♦ Unlike some art/craft books she doesn’t assume you that have prior knowledge of materials, with a good section of the book dedicated to explaining essentials such as paper weight and techniques, which brings me to my next point…

♦ Whilst some craft books jump straight in to the projects, Hwang takes you step-by-step through the processes before you even pick up your tools (another reason why I feel this book is more suited to young people and absolute beginners)

♦ The book is aesthetically pleasing. It’s something I mention often when reviewing, but it’s so important to draw the reader in and keep that interest. There’s an abundance of images, a huge colour element, and even a quirky font.

♦ The projects offer variety – from your everyday greetings card, to a plaque, and even an upcycled pocket watch project!

♦ There are also useful (and interesting) extras at the end of the book, such as websites to visit, book recommendations, and suppliers.

What I didn’t love so much…

◊ Some of the designs look very simplistic and child-like (such as ‘The Owl and the Pussycat’ and ‘Kraken and Submarine’) so if you’re already a paper cutting enthusiast this book probably isn’t for you. That being said, this would be a great book for absolute beginners to learn the ropes, and could be the gateway to some advanced designs. I imagine some of these projects working well in schools or with youngsters, particularly the ‘Coat of Arms’ project.

Conclusion:

Useful for some – beginners and those wanting to gain confidence in paper cutting, as well as offering some project ideas for young people. A light-hearted way to spend a rainy afternoon, rather than a serious reference for practising artists.

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Good news! I’ve just added some unique, ready-framed paper art of my own to my online shop. Click the picture to find out more…

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Micro Review: An Illustrated Life by Danny Gregory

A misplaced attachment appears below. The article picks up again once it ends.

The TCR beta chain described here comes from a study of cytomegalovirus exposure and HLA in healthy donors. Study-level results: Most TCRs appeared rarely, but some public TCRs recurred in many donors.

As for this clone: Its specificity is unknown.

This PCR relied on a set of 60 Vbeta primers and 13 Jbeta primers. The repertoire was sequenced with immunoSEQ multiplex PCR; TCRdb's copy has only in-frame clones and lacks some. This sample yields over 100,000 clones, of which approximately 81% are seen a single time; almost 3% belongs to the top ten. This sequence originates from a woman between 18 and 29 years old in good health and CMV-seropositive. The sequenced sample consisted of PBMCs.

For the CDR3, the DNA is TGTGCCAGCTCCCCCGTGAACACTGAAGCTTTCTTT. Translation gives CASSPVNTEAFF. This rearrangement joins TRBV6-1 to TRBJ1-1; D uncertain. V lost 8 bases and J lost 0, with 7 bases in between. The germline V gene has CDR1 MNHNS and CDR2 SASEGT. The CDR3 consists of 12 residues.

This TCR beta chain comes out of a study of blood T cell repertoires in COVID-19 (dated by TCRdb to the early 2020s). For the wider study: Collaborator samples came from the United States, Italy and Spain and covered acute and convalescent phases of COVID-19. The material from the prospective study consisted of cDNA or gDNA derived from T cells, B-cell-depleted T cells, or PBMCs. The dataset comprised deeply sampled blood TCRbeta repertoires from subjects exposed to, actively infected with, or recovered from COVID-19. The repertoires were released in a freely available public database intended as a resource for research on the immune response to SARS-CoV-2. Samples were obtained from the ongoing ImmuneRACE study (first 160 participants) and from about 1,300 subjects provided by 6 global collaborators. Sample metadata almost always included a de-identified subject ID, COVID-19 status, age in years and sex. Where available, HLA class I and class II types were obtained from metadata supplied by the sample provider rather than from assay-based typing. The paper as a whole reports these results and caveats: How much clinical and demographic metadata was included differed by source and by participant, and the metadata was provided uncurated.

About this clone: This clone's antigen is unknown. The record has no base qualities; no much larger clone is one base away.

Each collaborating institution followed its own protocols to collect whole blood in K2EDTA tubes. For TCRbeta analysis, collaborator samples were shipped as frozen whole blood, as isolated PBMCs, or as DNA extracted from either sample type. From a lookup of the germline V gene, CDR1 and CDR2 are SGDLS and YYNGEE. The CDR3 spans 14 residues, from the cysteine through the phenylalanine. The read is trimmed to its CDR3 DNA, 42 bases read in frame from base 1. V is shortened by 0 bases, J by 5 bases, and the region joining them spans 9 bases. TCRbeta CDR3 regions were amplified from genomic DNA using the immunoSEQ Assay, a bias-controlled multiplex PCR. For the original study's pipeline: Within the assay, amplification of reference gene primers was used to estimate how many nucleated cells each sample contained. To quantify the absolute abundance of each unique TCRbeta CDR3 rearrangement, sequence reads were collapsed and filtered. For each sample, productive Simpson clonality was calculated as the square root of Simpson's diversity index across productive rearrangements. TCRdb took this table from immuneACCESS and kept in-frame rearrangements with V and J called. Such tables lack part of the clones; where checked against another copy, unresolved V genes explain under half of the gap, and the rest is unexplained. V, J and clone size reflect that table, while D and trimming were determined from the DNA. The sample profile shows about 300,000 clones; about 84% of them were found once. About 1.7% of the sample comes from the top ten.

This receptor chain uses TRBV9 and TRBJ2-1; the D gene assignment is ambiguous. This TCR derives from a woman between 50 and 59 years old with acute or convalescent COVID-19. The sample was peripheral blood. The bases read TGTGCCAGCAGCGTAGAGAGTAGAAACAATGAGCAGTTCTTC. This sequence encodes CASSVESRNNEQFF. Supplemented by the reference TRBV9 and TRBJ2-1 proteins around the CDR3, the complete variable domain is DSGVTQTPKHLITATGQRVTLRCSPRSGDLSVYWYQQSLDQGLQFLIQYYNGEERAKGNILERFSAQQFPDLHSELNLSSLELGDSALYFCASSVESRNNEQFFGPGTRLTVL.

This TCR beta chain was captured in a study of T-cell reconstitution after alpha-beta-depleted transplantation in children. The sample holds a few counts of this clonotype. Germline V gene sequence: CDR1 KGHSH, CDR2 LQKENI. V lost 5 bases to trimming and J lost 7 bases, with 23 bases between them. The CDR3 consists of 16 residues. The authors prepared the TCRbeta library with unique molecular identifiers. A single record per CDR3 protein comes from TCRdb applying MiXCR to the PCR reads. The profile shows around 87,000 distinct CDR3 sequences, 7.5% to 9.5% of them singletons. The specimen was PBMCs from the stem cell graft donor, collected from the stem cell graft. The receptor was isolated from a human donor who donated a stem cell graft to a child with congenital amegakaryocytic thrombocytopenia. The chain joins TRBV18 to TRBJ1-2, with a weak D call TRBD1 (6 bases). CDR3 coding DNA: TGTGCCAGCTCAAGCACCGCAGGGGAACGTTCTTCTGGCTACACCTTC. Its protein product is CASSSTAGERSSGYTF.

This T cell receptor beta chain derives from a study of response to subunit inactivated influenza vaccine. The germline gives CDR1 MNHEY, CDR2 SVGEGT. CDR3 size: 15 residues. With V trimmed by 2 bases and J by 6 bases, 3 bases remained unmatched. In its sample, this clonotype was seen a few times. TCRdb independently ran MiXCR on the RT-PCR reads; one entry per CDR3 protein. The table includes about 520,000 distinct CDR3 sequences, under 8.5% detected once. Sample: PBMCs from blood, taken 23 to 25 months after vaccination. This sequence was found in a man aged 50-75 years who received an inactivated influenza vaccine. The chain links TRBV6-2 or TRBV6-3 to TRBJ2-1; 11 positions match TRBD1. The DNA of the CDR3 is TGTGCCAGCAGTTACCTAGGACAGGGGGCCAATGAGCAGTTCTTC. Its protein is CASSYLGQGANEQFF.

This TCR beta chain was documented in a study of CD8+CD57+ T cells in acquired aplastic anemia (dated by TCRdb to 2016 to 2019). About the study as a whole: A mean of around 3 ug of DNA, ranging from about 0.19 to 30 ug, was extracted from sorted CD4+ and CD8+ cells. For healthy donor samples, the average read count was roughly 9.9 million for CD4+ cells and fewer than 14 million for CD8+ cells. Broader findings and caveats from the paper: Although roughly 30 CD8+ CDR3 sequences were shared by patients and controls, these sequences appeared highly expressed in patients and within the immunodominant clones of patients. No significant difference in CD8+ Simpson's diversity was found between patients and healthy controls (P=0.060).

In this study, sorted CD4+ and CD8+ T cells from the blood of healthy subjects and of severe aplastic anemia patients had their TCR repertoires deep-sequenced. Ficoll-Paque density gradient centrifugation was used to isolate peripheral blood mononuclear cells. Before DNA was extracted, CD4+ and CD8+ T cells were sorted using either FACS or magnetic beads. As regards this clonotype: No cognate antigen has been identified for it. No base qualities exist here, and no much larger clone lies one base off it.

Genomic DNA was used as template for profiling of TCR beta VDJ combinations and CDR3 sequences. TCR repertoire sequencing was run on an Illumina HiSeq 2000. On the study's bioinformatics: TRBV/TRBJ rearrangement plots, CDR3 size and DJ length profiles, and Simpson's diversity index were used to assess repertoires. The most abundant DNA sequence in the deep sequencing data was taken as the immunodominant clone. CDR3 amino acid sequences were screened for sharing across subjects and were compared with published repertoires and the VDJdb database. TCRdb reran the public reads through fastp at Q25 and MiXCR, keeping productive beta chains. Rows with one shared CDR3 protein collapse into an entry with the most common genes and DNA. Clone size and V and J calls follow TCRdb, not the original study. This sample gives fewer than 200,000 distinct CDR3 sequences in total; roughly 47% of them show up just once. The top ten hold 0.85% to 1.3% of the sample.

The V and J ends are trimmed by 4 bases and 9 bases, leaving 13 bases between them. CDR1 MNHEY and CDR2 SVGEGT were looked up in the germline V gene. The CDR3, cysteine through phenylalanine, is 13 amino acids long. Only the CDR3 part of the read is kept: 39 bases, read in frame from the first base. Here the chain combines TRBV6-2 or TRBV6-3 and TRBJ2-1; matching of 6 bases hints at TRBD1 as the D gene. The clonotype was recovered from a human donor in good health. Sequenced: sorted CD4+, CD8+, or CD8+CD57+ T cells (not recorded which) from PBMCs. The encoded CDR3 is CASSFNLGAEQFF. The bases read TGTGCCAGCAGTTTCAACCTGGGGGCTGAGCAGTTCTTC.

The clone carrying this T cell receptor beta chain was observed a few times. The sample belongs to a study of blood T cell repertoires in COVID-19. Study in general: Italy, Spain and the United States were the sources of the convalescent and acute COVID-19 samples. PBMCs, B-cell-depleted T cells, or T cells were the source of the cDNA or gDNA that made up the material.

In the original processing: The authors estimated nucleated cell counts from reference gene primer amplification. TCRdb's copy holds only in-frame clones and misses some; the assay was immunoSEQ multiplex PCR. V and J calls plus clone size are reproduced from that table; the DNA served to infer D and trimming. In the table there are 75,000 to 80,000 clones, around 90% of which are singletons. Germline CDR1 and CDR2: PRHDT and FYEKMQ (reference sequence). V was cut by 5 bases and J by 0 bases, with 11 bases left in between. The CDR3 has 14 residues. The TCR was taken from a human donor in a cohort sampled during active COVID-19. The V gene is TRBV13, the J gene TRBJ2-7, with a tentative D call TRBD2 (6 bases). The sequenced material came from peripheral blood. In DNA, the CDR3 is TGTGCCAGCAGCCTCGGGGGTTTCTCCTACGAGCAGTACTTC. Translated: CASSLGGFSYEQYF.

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Full title: An Illustrated Life: Drawing Inspiration from the Private Sketchbooks of Artists, Illustrators and Designers

Author: Danny Gregory

ISBN: 978-1600610868

Publisher: HOW books (US)

Price: From £8.29 – £18.78

About: A look inside the sketchbooks and lives of 50 creatives, chosen by author Danny Gregory, acting more as a curator of inspirational material than traditional ‘author’.

Why buy?:

♥ Ideal for visual-minded people (the very people often interested in the subject matter in the first place) It appeals wonderfully to its target audience. A visual table of contents is one example of the thought put into the layout/aesthetic of the book.

♥ The contents is international, giving the impression of dedication on the author’s part to unearth the creme de la creme of the art & design world. From Scotland to Sweden, Gregory reaches across the globe to compile his top 50.

♥ I can liken the contents to pinterest – You pick this book up looking for ‘creative inspiration’ and are met with a mass of results all in one place. From sketchbook pages, to photographs of work spaces, it’s all inside the pages of this book!

♥ It’s not style-biased. Often our own preferences see us gravitating towards a certain style; in Gregory’s book you’ll find no such thing! The book includes everything from traditional children’s book illustration, to digital drawings such as those by Barry Gritt, and even more detailed work with a more ‘fine arty’ feel.